- Prospective patient must have participated in a clinically supervised weight loss program with unsuccessful results for at least 6 months.
A meta-analysis of several teen weight loss surgery studies compared the average age of the patients (16.7) to the CDC growth charts and pointed out that by this age, an average boy has completed 98.4% of his growth to age 20 while the average girl has completed 99.6%.
To determine where your (or your child’s) age falls, click here to check the CDC growth charts (51).
Good bariatric surgical teams have the knowledge and resources available to help determine whether each of the above criteria is met (more on finding the right bariatric surgeon for teens further down the page).
There are 3 types of weight loss surgery available to teens, including:
- Gastric Sleeve – feel less hungry & full sooner while eating
- Gastric Bypass – feel full sooner while eating & absorb fewer minerals
- Duodenal Switch – feel less hungry & full sooner while eating, absorb fewer calories and mineralsM
Duodenal switch is the most effective in terms of long term weight loss, with many patients losing and keeping off 90% or more of their excess weight. However, adolescents in particular should discuss potential malnutrition issues with their surgeon before proceeding.
Gastric bypass also has a “malabsorptive” component that should be discussed and understood before proceeding. Weight loss is not as significant as duodenal switch, but at about 65% excess weight loss at 1 year and 60% excess weight loss at 5 years, weight loss is still fast, dramatic, and long-lasting.
Gastric sleeve does not have a malabsorptive component and leads to similar 1 to 2 year weight loss as gastric bypass. However, longer-term weight loss may not be as good since the gastric sleeve stomach tends to stretch out over time. However, average excess weight loss at 5 years is still above 50%.
Note that gastric banding (like the “Lap-Band”) is not on the list as patients must be at least 18 to qualify. The same goes for the other weight loss devices on the market, including AspireAssist and the gastric balloon.
To help choose the best procedure:
- Click below to take the “Choose Your Best Procedure” quiz
- Scroll and click through the table below to compare all 3 available procedures, and click the Patient Guides at the end of the table for more information about each procedure.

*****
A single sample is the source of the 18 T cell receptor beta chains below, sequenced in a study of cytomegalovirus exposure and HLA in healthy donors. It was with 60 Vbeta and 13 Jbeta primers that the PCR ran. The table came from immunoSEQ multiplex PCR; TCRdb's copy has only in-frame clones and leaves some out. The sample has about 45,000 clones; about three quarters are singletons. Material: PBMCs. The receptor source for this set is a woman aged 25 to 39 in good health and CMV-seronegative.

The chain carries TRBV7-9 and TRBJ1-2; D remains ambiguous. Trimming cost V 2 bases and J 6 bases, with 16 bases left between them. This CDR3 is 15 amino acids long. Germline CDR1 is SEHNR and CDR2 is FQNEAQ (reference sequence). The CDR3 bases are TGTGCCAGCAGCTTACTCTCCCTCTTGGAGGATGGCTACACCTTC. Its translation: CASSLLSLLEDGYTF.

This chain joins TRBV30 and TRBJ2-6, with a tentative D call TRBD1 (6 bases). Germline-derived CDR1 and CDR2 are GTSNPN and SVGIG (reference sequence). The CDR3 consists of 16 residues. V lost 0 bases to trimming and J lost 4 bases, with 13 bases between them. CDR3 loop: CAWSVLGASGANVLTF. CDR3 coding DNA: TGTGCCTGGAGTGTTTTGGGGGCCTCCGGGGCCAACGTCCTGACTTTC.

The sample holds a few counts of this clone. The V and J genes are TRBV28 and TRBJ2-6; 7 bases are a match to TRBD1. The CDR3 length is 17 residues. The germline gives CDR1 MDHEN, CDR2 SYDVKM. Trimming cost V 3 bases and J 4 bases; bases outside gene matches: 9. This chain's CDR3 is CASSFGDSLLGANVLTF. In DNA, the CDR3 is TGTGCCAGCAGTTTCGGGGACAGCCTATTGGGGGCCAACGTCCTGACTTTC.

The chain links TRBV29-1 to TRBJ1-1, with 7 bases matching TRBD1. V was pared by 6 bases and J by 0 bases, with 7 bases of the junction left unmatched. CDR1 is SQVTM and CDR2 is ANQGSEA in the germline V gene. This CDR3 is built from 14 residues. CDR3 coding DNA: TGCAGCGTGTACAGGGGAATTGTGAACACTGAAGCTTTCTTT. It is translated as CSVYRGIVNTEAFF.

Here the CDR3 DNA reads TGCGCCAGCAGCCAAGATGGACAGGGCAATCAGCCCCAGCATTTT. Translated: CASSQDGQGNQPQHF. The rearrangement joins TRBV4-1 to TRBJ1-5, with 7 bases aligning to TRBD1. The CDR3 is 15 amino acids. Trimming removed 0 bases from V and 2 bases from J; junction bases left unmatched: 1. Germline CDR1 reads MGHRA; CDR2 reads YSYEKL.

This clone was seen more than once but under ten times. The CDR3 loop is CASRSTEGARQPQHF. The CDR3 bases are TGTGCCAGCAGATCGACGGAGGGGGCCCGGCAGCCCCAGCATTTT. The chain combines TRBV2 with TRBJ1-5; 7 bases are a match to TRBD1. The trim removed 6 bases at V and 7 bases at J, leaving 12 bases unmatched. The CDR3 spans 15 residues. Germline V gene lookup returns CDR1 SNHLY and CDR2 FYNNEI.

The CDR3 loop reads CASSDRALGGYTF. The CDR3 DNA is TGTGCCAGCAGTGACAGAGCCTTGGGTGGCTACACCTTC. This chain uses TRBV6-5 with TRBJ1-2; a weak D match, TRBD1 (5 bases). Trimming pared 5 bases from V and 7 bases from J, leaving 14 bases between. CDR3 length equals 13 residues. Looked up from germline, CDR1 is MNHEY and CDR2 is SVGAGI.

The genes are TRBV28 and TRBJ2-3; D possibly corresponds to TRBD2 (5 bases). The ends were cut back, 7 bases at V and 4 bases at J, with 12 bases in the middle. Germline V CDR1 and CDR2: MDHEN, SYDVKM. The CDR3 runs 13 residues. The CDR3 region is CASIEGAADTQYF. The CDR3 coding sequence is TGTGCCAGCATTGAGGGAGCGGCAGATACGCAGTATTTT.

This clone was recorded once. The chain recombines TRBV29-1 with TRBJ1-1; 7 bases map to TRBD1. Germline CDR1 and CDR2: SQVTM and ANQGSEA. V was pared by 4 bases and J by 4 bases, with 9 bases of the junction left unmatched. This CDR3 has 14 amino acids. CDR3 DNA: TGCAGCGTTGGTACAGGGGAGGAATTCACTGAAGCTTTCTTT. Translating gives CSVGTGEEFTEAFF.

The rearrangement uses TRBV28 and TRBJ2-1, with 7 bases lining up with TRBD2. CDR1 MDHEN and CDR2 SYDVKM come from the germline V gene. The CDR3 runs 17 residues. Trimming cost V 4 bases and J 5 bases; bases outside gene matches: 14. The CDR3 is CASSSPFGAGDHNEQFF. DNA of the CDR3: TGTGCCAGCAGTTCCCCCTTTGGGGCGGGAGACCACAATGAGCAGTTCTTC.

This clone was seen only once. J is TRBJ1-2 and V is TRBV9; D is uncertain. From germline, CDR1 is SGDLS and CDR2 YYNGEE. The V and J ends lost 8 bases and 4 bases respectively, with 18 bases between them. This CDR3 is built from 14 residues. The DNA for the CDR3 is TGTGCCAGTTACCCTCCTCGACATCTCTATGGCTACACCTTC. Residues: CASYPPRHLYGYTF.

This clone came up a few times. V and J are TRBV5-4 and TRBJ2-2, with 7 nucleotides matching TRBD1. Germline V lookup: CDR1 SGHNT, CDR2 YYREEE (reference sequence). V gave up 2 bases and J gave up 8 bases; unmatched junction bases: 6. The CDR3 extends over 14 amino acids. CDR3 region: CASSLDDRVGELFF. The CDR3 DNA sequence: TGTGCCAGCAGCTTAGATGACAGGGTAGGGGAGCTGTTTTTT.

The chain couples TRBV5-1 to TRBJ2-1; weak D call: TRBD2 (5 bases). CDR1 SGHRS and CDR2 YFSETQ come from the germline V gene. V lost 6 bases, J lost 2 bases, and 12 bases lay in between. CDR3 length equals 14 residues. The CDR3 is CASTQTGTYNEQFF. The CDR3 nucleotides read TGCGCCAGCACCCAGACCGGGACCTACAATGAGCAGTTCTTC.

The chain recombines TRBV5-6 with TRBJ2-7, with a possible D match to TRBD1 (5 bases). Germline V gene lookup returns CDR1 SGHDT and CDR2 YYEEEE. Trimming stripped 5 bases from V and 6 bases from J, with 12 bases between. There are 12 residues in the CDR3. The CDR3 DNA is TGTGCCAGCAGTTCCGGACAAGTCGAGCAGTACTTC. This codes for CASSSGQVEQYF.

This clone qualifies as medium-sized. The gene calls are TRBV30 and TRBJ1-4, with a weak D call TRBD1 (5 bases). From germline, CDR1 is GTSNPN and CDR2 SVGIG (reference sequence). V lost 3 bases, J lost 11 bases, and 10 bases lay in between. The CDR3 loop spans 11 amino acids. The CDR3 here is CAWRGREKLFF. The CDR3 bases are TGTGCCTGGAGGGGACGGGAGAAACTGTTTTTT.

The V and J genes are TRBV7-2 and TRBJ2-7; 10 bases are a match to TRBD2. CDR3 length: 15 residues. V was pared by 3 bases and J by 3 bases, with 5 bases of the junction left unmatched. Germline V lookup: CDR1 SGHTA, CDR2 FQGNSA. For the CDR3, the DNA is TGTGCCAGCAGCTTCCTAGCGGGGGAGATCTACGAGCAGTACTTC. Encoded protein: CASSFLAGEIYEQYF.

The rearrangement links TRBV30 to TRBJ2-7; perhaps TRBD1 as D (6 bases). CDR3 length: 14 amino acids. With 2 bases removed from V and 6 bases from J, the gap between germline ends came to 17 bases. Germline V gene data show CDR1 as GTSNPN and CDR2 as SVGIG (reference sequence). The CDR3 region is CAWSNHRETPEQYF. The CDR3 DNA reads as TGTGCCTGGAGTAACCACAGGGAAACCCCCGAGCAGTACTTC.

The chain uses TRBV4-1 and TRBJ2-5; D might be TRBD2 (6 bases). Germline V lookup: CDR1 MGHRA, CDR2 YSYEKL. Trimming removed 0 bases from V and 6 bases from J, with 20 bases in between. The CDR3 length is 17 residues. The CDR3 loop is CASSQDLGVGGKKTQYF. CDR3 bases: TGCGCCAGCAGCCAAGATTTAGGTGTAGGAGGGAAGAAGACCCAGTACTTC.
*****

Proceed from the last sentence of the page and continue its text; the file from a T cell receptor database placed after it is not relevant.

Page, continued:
- Patient experiences
- Ask the expert
What have been the effects of teen obesity on your life?
Considering teen weight loss surgery for yourself or your child? Or did you already have the procedure?
Please share your experiences, thoughts or advice.
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I am 15 years old. I am in the 9th grade and I live in North Carolina and I have been talking to mother about surgery for me. I am…Bariatric Surgery for Obese 13 Year*
My husband and I were morbidly obese for most of our lives. 2 years ago I underwent gastric bypass surgery and 2 months later my husband had the same procedure.…Deciding on Bariatric Surgery for Our Daughter*
My 16-year old has been obese for 1/2 her life. She has been morbidly obese for 4 to 5 years. She went to the initial bariatric surgery informational meeting with…
- You can ask a local bariatric practice for a free insurance check or cost quote
- You can attend a free in-person seminar or an online webinar offered by a local weight loss surgeon
- You should schedule a phone or in-person consultation (both often free), if you are interested in learning more about weight loss surgery
If possible, working with a weight loss surgery clinic or hospital that specializes in adolescent bariatric surgery is ideal. They are experienced in both adult and teen surgery and have direct access to pediatric doctors, psychologists, nutritionists and nurses.
This cross functional team allows teen patients to receive the surgical experience required for a successful procedure along with pediatric experience for pre- and post-surgery treatment.
Share This with Your Pediatrician
AAP News, the official news- magazine of the American Academy of Pediatrics released this report specifically for pediatricians attempting to advise families who are considering adolescent bariatric surgery.
Prior to having a conversation with your family’s pediatrician, send them the report along with a link to this page to be sure they have ample time to research the issue before meeting with you.
However, we do not recommend moving forward with any surgeon or team (including the ones listed below) without proper evaluation. See our Finding the Right Bariatric Doctors page to learn how.
If you find that the below hospitals and clinics are too far from home or are not a good fit for your family, you can search through our directory of bariatric surgeons to find a better surgeon for you and your family.
Click one of the following to jump down to your state:
Lucile Packard Children’s Hospital at Stanford
Nemours/Alfred I. duPont Hospital for Children
Mt. Washington Pediatric Hospital in conjunction with John Hopkins Bayview Medical Center
410.578.5343 -or- 410.578.5342
7. New York
New York City
Pediatric Obesity Program at the Morgan Stanley Children’s Hospital of New York- Presbyterian (CHONY)
Cincinnati Children’s Hospital
9. Rhode Island